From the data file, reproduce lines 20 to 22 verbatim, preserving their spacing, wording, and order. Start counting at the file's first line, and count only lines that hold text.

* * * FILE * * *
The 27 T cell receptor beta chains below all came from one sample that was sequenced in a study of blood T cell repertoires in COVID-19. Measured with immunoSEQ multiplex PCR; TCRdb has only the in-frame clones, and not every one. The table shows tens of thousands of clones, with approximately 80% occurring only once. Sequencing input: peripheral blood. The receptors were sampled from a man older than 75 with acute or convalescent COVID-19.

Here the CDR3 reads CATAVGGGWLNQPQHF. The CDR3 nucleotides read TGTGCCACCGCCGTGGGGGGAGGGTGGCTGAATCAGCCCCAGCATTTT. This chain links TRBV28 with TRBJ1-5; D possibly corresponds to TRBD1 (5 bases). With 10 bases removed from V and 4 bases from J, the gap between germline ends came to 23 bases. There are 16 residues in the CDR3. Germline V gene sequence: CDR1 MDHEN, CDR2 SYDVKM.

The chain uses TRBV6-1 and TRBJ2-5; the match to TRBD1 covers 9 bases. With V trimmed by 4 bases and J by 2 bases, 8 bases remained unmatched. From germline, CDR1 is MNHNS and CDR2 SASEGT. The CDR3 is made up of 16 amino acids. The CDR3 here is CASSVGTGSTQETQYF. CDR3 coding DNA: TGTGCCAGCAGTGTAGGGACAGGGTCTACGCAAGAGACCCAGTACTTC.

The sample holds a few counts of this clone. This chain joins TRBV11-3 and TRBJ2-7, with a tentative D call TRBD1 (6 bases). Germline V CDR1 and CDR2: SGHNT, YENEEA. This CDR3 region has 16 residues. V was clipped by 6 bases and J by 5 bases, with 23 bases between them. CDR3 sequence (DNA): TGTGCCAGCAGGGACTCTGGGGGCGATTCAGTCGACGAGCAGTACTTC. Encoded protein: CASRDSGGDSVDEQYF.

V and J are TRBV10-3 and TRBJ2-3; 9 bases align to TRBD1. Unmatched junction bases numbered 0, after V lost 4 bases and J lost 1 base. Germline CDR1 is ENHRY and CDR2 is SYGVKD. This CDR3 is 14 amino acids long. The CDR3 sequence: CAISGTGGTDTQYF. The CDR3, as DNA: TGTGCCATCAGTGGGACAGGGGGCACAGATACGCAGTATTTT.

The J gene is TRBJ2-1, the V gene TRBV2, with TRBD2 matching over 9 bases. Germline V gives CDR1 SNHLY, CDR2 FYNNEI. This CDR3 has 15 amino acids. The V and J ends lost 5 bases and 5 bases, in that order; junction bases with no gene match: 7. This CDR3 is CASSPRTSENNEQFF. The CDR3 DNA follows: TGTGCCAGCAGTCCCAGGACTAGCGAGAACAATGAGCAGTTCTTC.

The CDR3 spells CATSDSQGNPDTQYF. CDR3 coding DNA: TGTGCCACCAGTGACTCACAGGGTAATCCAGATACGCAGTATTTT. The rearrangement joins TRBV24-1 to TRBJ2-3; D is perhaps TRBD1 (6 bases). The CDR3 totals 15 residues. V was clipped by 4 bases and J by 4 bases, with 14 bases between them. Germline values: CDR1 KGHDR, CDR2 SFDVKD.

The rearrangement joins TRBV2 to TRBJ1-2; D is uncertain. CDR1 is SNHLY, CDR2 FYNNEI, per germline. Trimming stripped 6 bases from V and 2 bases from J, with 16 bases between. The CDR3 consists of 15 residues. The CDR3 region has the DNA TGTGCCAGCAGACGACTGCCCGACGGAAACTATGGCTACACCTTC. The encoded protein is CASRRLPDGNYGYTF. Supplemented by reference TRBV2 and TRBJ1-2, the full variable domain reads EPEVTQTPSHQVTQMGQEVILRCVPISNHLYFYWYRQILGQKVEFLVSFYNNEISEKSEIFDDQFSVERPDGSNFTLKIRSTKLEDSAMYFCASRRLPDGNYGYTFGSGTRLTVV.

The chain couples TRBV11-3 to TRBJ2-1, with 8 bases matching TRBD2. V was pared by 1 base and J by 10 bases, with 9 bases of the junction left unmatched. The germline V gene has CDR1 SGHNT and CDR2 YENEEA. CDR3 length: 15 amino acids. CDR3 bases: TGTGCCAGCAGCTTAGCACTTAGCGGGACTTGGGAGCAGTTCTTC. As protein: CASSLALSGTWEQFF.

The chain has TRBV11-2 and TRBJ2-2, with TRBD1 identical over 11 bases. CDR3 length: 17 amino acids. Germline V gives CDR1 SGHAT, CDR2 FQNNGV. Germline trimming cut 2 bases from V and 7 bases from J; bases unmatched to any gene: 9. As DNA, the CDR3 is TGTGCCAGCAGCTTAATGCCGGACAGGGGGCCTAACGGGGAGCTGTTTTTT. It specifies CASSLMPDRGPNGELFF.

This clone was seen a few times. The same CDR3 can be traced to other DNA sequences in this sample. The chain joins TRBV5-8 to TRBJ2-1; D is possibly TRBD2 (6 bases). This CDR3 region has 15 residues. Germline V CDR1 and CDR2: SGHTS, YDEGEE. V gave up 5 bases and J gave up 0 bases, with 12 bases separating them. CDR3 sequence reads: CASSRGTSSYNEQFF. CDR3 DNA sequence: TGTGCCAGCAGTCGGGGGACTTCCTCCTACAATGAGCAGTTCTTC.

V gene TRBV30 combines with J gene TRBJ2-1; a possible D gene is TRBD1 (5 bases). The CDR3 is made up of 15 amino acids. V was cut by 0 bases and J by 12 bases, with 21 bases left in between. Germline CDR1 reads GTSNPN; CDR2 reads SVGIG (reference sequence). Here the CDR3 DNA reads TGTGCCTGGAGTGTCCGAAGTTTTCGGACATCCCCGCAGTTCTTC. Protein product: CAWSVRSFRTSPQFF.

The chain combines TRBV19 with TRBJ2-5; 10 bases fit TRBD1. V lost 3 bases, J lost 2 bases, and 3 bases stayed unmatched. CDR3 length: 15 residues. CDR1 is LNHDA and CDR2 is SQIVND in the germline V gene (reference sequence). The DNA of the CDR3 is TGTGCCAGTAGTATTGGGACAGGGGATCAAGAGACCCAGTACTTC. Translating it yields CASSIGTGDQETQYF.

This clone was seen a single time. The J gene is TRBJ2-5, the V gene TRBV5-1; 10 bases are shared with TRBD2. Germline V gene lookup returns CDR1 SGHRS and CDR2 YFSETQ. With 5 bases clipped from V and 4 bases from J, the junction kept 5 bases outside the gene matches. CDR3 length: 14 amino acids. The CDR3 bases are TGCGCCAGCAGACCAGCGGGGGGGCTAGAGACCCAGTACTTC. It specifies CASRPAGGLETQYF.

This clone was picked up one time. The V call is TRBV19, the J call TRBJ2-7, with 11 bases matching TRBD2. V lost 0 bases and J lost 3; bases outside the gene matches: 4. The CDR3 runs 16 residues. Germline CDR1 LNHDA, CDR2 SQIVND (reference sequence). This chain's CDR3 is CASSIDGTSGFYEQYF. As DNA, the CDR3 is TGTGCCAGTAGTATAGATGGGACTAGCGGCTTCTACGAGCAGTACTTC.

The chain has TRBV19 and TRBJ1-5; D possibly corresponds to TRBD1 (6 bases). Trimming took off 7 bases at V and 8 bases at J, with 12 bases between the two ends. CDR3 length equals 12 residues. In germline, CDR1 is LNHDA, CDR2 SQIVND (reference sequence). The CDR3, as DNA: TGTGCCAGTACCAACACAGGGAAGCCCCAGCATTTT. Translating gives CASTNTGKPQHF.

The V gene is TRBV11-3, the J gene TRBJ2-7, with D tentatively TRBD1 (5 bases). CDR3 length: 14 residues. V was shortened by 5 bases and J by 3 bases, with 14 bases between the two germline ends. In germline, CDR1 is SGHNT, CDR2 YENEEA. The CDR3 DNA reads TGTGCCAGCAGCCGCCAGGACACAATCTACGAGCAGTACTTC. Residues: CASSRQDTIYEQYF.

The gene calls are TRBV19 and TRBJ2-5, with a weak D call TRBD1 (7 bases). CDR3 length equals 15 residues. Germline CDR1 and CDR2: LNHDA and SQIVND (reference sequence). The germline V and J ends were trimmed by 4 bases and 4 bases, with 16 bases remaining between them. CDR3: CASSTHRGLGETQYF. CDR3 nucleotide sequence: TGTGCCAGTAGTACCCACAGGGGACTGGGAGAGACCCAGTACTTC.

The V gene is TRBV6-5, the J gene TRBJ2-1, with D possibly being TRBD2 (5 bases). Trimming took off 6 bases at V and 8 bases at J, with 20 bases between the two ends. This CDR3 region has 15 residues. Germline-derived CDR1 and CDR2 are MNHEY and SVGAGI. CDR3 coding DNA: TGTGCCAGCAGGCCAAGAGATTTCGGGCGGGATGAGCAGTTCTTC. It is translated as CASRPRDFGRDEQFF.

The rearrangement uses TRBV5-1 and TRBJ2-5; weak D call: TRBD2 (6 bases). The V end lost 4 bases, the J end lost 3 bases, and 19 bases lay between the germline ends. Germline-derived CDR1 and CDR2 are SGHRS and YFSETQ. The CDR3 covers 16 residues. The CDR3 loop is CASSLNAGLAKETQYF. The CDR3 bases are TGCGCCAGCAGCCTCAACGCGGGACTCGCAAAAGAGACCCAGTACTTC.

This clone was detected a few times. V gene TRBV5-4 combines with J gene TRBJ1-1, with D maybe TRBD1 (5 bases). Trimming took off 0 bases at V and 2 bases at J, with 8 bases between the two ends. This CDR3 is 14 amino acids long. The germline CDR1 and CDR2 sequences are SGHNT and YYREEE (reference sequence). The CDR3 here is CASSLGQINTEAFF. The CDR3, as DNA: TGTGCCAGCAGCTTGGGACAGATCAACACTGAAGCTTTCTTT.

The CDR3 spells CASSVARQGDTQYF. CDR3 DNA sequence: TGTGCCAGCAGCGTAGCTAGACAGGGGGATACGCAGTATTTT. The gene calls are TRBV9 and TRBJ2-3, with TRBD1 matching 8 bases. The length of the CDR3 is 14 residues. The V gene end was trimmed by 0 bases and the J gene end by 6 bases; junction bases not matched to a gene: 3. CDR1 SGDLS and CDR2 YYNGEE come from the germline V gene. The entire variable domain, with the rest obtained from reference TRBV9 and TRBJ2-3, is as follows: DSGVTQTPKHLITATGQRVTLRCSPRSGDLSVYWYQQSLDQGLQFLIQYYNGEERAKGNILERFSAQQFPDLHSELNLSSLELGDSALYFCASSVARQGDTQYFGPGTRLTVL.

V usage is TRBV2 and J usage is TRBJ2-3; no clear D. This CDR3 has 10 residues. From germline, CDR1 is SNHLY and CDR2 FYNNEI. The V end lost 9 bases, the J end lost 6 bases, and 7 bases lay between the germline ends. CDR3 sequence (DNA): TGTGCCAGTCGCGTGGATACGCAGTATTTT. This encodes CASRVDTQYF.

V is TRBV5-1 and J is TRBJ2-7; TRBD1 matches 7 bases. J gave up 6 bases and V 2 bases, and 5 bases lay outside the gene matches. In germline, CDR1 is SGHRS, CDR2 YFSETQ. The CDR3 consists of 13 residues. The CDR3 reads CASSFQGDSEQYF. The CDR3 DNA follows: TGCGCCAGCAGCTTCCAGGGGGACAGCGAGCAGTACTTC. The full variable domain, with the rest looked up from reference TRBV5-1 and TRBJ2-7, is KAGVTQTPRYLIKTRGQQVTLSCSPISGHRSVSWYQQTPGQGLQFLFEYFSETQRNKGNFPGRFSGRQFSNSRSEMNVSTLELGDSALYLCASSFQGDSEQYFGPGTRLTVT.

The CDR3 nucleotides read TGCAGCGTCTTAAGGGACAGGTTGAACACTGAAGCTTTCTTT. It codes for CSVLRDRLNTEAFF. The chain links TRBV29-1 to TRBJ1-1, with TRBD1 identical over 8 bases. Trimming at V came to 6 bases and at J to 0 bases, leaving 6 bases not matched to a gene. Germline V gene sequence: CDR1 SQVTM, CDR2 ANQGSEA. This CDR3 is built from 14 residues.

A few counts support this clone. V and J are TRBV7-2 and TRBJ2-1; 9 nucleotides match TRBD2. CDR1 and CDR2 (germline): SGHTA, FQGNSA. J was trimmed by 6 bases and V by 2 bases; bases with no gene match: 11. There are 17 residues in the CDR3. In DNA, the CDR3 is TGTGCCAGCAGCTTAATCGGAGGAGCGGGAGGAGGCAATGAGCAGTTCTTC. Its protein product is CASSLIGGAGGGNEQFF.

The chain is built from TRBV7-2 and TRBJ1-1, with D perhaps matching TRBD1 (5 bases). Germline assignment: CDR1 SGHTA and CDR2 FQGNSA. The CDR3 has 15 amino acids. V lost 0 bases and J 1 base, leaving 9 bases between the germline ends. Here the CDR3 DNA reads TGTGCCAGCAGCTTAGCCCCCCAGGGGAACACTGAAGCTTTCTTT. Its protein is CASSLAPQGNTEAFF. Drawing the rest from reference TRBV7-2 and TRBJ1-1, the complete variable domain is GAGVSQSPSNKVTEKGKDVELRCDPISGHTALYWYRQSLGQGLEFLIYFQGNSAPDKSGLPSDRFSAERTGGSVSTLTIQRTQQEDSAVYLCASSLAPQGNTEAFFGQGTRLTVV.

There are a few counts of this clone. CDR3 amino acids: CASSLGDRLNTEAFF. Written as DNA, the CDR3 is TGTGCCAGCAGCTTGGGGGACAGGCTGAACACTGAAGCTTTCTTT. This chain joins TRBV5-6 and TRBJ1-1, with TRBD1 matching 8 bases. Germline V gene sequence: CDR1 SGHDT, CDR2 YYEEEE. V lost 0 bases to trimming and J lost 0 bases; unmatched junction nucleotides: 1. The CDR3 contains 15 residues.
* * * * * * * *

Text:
The rearrangement uses TRBV5-1 and TRBJ2-5; weak D call: TRBD2 (6 bases). The V end lost 4 bases, the J end lost 3 bases, and 19 bases lay between the germline ends. Germline-derived CDR1 and CDR2 are SGHRS and YFSETQ. The CDR3 covers 16 residues. The CDR3 loop is CASSLNAGLAKETQYF. The CDR3 bases are TGCGCCAGCAGCCTCAACGCGGGACTCGCAAAAGAGACCCAGTACTTC.

This clone was detected a few times. V gene TRBV5-4 combines with J gene TRBJ1-1, with D maybe TRBD1 (5 bases). Trimming took off 0 bases at V and 2 bases at J, with 8 bases between the two ends. This CDR3 is 14 amino acids long. The germline CDR1 and CDR2 sequences are SGHNT and YYREEE (reference sequence). The CDR3 here is CASSLGQINTEAFF. The CDR3, as DNA: TGTGCCAGCAGCTTGGGACAGATCAACACTGAAGCTTTCTTT.

The CDR3 spells CASSVARQGDTQYF. CDR3 DNA sequence: TGTGCCAGCAGCGTAGCTAGACAGGGGGATACGCAGTATTTT. The gene calls are TRBV9 and TRBJ2-3, with TRBD1 matching 8 bases. The length of the CDR3 is 14 residues. The V gene end was trimmed by 0 bases and the J gene end by 6 bases; junction bases not matched to a gene: 3. CDR1 SGDLS and CDR2 YYNGEE come from the germline V gene. The entire variable domain, with the rest obtained from reference TRBV9 and TRBJ2-3, is as follows: DSGVTQTPKHLITATGQRVTLRCSPRSGDLSVYWYQQSLDQGLQFLIQYYNGEERAKGNILERFSAQQFPDLHSELNLSSLELGDSALYFCASSVARQGDTQYFGPGTRLTVL.